Diarrhea occurred in 28.57% animals of Groups I and III and in 14.28% animals of Group II.

Mydriasis, bilaterally responsive to light, occurred in 57.14% animals of Group I and in 42.86% animals of Groups I and III from M1 to M3

In a general manner, animals of Group II demonstrated less clinical alterations or returned to the initial normal values, compared with animals of Groups I and III.

Blood cell count

A significant decrease was observed (p<0.05) in the number of red blood cells in Group II at M2 and in Groups I, II and III at M3, M4 and M5, respectively, prevailing normocytic normochromic anemia.

The decrease in erythrocyte, hemoglobin and hematocrit levels can be attributed to the venom hemolytic action verified in vitro (6, 15, 18, 21, 24, 29, 33).

Leukocytosis with neutrophilia was observed at M1 in Group III and at M2 in Groups I and II, which returned to normal values at M3 in Groups II and III and at M4 in Group I.

Leukocytosis with neutrophilia can be caused by the interaction between the crotalic venom and the animal organism, inducing a typical acute-phase response with release of catecholamines, cellular mediators and humor, besides serum chemotactic factors. Leukocytosis with neutrophilia has also been reported in the initial phase of crotalic envenomation in humans (20, 26, 32, 34) and animals (14, 27, 29, 36, 38).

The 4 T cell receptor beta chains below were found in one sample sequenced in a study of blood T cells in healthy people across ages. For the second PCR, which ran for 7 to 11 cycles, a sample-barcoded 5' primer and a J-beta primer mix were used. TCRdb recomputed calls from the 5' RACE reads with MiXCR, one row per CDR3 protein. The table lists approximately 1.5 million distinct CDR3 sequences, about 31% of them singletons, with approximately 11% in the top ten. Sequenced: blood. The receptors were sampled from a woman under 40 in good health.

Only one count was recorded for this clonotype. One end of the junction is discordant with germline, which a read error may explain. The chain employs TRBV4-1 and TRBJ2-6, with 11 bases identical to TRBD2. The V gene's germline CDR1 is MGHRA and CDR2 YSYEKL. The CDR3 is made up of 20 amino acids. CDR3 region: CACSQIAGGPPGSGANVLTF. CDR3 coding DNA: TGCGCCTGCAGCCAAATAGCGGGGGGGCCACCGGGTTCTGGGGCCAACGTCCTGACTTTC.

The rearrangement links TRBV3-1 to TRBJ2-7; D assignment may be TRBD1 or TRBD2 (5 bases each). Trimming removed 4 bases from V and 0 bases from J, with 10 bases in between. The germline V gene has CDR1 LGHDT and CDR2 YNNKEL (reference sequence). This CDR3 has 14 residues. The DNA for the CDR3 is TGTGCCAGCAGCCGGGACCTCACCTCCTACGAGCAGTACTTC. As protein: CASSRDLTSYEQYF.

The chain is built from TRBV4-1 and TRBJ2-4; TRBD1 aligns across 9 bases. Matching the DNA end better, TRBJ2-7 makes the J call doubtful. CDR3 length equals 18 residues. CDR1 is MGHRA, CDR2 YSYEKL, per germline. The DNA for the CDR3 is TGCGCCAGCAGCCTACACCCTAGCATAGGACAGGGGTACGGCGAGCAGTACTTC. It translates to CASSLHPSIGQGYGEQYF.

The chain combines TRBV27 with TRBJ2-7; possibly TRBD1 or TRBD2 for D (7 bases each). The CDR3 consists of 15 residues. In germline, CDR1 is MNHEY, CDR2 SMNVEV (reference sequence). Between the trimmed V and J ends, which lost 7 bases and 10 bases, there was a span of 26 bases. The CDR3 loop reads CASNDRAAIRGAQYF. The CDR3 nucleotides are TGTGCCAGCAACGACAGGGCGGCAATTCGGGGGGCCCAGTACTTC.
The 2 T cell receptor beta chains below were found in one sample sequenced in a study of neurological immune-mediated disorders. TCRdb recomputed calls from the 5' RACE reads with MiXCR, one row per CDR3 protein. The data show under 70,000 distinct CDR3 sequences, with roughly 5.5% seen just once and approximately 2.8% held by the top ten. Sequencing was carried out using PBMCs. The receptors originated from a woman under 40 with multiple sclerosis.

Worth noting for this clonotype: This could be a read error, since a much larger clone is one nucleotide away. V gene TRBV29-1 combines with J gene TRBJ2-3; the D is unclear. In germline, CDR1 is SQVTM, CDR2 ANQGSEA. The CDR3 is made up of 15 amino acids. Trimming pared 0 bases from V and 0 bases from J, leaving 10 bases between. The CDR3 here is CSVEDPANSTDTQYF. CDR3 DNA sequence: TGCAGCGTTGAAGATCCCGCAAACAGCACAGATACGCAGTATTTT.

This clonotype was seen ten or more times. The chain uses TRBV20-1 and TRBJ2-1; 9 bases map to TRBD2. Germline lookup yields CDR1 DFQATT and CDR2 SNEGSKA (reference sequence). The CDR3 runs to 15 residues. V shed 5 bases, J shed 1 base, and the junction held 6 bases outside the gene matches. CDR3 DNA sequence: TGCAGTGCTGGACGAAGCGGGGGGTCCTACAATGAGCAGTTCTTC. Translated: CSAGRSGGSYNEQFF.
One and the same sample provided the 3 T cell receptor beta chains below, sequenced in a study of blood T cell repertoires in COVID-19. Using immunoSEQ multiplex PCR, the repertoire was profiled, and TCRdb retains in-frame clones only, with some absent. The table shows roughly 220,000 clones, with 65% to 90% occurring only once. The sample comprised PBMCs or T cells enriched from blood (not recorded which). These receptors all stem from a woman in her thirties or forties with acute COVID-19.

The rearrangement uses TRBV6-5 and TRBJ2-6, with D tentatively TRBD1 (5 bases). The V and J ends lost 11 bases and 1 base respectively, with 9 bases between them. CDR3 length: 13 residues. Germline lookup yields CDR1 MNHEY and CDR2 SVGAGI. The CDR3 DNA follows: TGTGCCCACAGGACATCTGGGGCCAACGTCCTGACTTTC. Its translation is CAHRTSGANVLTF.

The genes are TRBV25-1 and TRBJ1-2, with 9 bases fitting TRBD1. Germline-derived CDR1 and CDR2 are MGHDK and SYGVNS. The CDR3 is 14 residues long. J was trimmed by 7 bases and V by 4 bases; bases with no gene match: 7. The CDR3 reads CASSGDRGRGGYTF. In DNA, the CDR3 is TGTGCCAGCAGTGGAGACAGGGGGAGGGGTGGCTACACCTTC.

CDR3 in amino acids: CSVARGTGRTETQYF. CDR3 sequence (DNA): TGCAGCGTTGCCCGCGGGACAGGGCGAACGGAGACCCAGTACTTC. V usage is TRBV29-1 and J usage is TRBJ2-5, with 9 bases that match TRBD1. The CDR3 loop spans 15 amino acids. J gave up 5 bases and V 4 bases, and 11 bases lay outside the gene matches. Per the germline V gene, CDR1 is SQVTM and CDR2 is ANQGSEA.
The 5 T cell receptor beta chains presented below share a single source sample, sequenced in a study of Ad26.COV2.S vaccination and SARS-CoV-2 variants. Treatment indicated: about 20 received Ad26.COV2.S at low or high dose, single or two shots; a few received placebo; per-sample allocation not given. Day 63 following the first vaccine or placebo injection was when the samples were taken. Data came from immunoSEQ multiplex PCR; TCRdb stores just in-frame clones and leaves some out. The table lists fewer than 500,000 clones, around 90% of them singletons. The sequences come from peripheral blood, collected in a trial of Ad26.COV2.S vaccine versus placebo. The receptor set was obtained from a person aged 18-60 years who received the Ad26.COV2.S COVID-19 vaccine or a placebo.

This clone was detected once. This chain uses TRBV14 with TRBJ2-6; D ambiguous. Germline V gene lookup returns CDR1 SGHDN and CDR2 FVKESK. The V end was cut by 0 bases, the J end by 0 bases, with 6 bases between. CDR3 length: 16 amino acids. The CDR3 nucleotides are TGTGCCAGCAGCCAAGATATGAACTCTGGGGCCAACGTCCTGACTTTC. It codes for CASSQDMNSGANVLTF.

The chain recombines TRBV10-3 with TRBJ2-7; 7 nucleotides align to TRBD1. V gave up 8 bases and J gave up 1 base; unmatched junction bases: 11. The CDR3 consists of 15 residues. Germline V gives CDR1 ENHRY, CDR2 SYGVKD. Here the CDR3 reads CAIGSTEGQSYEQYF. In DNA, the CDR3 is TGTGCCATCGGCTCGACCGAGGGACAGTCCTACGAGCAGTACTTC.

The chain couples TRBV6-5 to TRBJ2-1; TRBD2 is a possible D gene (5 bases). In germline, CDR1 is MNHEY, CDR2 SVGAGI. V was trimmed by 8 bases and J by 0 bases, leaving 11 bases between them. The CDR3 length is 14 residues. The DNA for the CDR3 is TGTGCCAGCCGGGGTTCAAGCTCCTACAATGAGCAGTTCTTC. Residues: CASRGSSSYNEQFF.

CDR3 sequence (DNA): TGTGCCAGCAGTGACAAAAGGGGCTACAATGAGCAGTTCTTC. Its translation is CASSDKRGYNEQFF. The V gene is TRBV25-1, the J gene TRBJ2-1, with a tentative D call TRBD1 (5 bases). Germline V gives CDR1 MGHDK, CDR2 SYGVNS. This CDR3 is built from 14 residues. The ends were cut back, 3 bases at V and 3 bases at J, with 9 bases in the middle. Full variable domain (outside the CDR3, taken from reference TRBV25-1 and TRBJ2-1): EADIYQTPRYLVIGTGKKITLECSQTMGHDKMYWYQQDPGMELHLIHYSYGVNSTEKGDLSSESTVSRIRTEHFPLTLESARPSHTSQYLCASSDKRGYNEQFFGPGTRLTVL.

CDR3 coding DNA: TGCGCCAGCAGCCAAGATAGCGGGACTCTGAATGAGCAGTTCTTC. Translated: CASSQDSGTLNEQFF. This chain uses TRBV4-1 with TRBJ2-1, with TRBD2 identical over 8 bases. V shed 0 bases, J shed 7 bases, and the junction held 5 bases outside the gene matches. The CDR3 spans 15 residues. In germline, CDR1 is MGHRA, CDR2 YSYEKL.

The decrease in the number of lymphocytes and eosinophils, although not significant and within normal values for the species, characterized stress probably caused by the pain in all three groups at M1 (20, 27, 36).

Decreased platelet numbers were noticed in all three groups at M2 and M3, relative to the control moment.

Clotting time

Evaluation of the clotting time showed a significant alteration in all thee groups at M1. Eighteen hours after the antiophidic serum administration, clotting time returned to normality in animals of Groups II and III but kept high in animals of Group I (13, 29, 37).

Alteration in the clotting time is due to the venom fraction named "thrombin-like", capable of converting fibrinogen into fibrin, leading the patient to hypofibrinogenemia, which culminates with prolongation of clotting time (13, 37, 29).